It's a joke alright, but I don't think it's satire. In reading over some of these things they appear to be elements that show up in out 5th grade curriculum. I wonder if they got the grade wrong. And if you get a chance read some of the teaching guides. They are unbelievable. I just read one that was about 310 pages long and had a section that literally said something like, hold up this finger, wiggle … Read More

      It’s a joke alright, but I don’t think it’s satire.

      In reading over some of these things they appear to be elements that show up in out 5th grade curriculum. I wonder if they got the grade wrong.

      And if you get a chance read some of the teaching guides. They are unbelievable. I just read one that was about 310 pages long and had a section that literally said something like, hold up this finger, wiggle it while making this sound; hold up this other finger, wiggle it while saying this sound…

      Absurdity is where satire and reality meet.

      • Lillian Mongeau 3 years ago3 years ago

        navigio - What's the name of that teaching guide? Would love to take a look. Do you know that it's being used in CA schools? Just wanted to make sure this got into the conversation... While I can't be sure about what's going on in New York, here are the official ELA Common Core standards: http://www.corestandards.org/assets/CCSSI_ELA%20Standards.pdf (K-5 starts on page 10.) Read More

        navigio – What’s the name of that teaching guide? Would love to take a look. Do you know that it’s being used in CA schools?

        Just wanted to make sure this got into the conversation…

        While I can’t be sure about what’s going on in New York, here are the official ELA Common Core standards: http://www.corestandards.org/assets/CCSSI_ELA%20Standards.pdf (K-5 starts on page 10.)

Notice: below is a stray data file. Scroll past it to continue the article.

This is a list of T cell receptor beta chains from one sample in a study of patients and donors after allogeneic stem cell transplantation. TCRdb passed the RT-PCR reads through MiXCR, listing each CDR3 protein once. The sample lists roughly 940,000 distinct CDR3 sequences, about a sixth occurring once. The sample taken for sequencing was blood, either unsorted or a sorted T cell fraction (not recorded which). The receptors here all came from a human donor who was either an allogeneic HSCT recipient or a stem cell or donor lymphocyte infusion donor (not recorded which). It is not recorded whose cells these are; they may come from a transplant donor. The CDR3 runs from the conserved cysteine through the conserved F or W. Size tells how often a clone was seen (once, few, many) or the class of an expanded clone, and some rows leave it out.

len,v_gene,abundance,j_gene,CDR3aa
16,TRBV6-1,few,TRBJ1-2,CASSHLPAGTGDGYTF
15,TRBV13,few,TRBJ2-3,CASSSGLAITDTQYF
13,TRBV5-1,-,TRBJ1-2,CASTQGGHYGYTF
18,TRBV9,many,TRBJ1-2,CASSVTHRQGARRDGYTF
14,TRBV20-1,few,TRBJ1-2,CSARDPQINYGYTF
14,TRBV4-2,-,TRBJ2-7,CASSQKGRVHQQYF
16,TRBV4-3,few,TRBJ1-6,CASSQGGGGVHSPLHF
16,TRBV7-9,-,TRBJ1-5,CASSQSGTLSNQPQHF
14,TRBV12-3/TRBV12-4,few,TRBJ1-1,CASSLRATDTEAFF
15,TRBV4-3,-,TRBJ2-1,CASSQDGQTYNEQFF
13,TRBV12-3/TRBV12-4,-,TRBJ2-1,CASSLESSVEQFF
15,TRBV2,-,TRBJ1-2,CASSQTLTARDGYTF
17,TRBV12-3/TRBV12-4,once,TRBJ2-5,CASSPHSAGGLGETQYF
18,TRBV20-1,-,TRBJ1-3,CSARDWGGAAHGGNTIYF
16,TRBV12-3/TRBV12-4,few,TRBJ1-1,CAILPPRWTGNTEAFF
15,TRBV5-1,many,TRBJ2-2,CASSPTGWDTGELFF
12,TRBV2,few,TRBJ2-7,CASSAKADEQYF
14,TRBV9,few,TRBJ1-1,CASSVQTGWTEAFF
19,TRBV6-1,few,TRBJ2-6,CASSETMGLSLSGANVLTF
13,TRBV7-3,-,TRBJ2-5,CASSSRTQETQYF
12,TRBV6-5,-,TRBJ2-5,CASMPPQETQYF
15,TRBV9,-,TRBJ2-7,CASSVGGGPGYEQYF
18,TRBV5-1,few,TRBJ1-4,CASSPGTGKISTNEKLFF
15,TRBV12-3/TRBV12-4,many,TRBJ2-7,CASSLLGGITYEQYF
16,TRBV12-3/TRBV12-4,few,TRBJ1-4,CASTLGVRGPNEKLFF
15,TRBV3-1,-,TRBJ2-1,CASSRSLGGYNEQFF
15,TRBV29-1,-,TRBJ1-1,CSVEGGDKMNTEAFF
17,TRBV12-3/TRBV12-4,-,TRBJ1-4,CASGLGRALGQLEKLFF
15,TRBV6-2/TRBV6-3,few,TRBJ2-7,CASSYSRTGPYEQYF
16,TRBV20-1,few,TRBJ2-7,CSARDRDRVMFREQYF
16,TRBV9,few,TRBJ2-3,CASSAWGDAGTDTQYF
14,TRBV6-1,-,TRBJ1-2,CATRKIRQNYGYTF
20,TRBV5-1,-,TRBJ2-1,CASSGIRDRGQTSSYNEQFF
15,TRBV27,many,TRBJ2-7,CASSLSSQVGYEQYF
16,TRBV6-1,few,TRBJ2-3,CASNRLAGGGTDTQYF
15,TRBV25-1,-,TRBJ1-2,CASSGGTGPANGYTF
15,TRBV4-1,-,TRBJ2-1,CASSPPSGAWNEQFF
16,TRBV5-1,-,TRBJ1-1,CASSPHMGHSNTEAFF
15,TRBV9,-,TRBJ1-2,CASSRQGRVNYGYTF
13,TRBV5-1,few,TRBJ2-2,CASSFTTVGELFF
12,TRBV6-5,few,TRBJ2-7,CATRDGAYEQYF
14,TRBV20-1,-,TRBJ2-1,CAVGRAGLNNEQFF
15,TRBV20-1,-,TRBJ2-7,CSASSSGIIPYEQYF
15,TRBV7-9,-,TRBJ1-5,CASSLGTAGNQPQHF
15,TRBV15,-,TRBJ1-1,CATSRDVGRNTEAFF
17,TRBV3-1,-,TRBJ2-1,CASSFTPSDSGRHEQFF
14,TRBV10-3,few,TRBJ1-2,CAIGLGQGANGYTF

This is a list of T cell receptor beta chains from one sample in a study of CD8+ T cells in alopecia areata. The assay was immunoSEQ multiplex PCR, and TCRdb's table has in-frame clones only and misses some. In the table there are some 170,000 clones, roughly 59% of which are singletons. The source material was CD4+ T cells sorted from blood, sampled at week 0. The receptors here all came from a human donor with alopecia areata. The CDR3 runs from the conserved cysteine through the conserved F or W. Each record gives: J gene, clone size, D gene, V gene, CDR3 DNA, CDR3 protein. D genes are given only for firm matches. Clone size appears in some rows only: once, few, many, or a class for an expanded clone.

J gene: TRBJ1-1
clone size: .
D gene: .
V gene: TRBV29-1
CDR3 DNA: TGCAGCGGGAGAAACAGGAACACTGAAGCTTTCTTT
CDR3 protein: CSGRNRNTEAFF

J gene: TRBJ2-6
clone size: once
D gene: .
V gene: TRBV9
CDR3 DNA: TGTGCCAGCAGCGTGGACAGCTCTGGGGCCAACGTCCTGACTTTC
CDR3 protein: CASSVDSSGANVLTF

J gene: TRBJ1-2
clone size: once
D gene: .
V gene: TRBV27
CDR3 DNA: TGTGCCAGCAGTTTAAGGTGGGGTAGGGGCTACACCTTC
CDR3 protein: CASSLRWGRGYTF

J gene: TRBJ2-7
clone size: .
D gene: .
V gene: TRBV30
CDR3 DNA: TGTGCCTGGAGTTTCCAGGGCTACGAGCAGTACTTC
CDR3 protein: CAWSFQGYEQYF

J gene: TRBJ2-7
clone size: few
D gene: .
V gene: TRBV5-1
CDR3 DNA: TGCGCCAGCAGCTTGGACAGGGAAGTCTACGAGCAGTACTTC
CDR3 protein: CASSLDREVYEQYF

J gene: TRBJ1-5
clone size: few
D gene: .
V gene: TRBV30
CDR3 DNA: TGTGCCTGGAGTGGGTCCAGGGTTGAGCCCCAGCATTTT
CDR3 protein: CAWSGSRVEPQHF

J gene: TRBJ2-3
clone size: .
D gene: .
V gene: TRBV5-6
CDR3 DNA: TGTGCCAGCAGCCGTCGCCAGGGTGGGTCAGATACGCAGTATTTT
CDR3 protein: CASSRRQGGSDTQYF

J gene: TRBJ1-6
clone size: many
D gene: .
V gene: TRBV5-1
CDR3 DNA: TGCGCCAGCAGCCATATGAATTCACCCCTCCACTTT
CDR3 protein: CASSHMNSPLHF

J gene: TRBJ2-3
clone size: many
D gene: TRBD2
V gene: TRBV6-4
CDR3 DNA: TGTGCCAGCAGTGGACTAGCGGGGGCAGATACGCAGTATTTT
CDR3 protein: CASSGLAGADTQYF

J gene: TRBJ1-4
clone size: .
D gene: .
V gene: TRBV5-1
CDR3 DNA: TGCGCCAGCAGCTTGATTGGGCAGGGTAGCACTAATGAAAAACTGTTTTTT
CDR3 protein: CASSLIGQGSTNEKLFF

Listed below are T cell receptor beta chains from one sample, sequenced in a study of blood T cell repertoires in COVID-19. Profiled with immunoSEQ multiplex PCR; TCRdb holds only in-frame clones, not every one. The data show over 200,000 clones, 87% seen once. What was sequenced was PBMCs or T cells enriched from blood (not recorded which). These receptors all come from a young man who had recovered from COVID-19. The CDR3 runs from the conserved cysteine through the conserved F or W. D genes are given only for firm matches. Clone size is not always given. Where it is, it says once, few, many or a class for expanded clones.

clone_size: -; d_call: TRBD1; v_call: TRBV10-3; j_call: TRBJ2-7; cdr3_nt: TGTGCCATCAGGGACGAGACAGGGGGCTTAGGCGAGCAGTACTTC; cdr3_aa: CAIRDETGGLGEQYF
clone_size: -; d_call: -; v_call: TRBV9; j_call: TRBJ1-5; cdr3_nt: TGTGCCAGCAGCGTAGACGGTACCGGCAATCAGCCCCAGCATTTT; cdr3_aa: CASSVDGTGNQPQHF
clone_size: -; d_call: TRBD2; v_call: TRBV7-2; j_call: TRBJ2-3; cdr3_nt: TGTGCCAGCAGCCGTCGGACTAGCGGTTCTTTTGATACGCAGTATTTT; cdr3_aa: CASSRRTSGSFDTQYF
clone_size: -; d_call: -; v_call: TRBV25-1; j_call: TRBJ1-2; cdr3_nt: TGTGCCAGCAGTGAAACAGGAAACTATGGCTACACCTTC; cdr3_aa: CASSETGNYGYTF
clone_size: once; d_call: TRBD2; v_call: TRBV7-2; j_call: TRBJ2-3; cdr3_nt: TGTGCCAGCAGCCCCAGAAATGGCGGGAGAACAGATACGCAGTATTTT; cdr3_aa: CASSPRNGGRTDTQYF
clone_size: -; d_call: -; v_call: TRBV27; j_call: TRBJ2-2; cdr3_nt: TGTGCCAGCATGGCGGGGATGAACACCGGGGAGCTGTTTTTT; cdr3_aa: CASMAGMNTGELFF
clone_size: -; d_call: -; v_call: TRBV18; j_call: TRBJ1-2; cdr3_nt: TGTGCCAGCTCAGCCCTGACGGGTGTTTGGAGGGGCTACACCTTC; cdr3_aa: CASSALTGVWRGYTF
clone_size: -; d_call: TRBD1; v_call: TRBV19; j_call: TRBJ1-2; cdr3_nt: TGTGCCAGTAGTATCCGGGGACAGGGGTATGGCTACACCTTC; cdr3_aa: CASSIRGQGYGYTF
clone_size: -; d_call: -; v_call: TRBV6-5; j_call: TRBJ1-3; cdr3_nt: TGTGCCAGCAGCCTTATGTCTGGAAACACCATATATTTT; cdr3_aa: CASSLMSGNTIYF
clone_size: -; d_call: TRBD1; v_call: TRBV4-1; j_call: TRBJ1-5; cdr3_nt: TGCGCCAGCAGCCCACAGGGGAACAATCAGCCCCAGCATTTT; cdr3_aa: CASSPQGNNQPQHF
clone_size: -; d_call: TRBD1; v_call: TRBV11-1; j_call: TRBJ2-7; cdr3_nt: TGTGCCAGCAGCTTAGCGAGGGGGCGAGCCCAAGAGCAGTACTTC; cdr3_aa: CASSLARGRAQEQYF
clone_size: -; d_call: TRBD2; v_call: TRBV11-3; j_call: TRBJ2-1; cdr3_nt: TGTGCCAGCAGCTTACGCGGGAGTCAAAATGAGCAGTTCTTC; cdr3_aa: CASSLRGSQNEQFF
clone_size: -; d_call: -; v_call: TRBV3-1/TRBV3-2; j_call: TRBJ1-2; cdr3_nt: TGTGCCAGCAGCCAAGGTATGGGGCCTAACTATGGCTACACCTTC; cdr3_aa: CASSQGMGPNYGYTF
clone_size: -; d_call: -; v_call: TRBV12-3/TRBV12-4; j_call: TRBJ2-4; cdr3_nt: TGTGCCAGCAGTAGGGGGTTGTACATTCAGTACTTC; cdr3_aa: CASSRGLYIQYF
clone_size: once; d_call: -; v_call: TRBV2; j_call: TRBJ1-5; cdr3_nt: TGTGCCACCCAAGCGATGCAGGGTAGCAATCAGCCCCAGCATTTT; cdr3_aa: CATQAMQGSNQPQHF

4. CarolineSF 3 years ago3 years ago

    Well, it's on this New York website: http://www.engageny.org/about EngageNY.org is developed and maintained by the New York State Education Department (NYSED) to support the implementation of key aspects of the New York State Board of Regents Reform Agenda. This is the official web site for current materials and resources related to the Regents Reform Agenda. The agenda includes the implementation of the New York State P-12 Common Core Learning Standards (CCLS), Teacher and Leader Effectiveness (TLE), and … Read More

    Well, it’s on this New York website:

    http://www.engageny.org/about

    EngageNY.org is developed and maintained by the New York State Education Department (NYSED) to support the implementation of key aspects of the New York State Board of Regents Reform Agenda. This is the official web site for current materials and resources related to the Regents Reform Agenda. The agenda includes the implementation of the New York State P-12 Common Core Learning Standards (CCLS), Teacher and Leader Effectiveness (TLE), and Data-Driven Instruction (DDI). EngageNY.org is dedicated to providing educators across New York State with real-time, professional learning tools and resources to support educators in reaching the State’s vision for a college- and career-ready education for all students.